The Himalayan blue poppy repeated a soft hue to benefit the show garden created by The Royal Bank of Canada. A green roof upholstered the top of a cottage building repurposed from a shipping container, while the ground plane featured clean-lined pools to capture rainwater collected from the living roof. After traveling down to the pools for storage, the water would then be released into the garden.
Taking inspiration from the Arts & Crafts movement, the design incorporated dry-stone wall elements planted up with arrays of succulents.
The RBC Garden’s naturalistic plantings were influenced by the philosophy of the Victorian garden sage, William Robinson. Designers: Nigel Dunnett & The Landscape Agency
A contrasting concept defined the sleek, contemporary style of ‘A Monaco Garden’ designed by Sarah Eberle for the Principality of Monaco. Not surprisingly, each show garden in its own way emphasized the importance of water in a garden plan.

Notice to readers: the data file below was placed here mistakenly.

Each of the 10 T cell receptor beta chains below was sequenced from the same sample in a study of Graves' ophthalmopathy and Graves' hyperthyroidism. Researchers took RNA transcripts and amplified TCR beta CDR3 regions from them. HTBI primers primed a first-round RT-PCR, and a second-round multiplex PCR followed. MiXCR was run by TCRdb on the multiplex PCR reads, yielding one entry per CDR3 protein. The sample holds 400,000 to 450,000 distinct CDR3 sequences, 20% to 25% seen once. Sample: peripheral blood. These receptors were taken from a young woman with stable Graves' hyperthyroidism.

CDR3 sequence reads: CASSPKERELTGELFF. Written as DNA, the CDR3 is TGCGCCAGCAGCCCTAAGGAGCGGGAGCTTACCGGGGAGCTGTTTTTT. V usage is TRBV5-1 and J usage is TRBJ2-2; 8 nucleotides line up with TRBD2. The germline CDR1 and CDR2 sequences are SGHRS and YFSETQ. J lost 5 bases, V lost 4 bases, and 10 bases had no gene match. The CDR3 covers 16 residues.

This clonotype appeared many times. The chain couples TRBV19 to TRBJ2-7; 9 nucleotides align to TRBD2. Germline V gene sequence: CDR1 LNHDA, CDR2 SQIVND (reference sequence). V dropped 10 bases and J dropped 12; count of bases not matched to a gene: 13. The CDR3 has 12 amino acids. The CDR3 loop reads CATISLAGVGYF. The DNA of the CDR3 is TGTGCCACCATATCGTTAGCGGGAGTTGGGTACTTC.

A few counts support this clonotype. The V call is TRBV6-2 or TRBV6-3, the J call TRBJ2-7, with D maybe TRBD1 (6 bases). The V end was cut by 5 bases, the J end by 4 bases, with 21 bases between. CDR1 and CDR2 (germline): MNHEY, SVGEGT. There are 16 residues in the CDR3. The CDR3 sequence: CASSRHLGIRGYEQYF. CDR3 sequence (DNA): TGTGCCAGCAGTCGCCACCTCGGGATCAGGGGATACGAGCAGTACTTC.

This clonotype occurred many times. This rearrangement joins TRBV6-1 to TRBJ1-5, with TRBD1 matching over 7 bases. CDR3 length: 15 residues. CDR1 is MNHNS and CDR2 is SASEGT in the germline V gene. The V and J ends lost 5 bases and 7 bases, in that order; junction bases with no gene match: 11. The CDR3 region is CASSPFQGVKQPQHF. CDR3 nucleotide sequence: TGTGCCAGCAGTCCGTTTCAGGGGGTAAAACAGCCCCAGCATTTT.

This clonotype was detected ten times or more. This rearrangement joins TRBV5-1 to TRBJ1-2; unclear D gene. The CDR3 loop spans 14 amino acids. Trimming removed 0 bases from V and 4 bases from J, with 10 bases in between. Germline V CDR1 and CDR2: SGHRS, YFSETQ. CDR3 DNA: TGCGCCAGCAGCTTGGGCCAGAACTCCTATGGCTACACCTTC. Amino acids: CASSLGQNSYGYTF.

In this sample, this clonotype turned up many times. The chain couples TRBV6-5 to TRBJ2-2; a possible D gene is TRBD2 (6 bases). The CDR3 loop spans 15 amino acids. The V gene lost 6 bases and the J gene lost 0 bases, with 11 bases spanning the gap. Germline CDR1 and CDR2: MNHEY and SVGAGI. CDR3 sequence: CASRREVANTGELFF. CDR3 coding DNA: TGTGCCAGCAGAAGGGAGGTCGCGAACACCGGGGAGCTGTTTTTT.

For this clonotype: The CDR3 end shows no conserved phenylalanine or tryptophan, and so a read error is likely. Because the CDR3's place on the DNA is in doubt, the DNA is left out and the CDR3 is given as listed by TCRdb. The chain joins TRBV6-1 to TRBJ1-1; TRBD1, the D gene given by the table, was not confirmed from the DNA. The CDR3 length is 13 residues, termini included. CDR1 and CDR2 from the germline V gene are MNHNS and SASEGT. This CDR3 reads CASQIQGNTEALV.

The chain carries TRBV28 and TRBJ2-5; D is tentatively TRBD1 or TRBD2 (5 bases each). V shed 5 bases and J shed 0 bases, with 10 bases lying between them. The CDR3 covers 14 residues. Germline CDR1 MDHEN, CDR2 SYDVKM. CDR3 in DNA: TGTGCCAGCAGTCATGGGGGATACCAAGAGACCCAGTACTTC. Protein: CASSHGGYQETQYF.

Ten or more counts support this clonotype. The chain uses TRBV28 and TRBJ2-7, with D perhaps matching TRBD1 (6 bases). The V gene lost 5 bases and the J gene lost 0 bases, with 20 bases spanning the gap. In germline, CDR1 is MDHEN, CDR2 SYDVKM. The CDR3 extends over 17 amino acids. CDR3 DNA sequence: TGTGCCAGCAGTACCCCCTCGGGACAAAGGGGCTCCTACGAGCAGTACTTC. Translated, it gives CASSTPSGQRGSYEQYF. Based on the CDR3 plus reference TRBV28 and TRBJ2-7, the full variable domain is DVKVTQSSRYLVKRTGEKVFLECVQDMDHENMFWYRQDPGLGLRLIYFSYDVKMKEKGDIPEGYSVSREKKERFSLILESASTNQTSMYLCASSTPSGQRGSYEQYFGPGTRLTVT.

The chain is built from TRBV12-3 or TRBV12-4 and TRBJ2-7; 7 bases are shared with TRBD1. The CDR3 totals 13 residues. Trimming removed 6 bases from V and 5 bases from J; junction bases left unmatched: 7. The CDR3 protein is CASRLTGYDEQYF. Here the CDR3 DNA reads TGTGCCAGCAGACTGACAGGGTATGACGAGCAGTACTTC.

Blue water represented Monaco’s harbor; water collected from building rooftops feeds the pool; drought-tolerant plants were selected for the green roof; the garden’s vertical living walls echo the greening of Monaco’s urban apartment blocks.
As pools and fountains offer to refresh the spirit on a sunny summer’s day, the reflective quality of water plays an equally prominent role, emerging as an essential point of focus in the layout of the Laurent-Perrier Garden designed by Luciano Giubbilei.
My experience of the Laurent-Perrier gardens at Chelsea brings to mind a sophistication together with a romantic touch. In 2011 this held true. According to the show guide, the soft pink tones of the lyrical plantings were meant to evoke Laurent-Perrier Cuvée Rosé Champagne. As a lover of fine bubbly, and most especially Rosé Champagne, I can’t imagine a lovelier notion.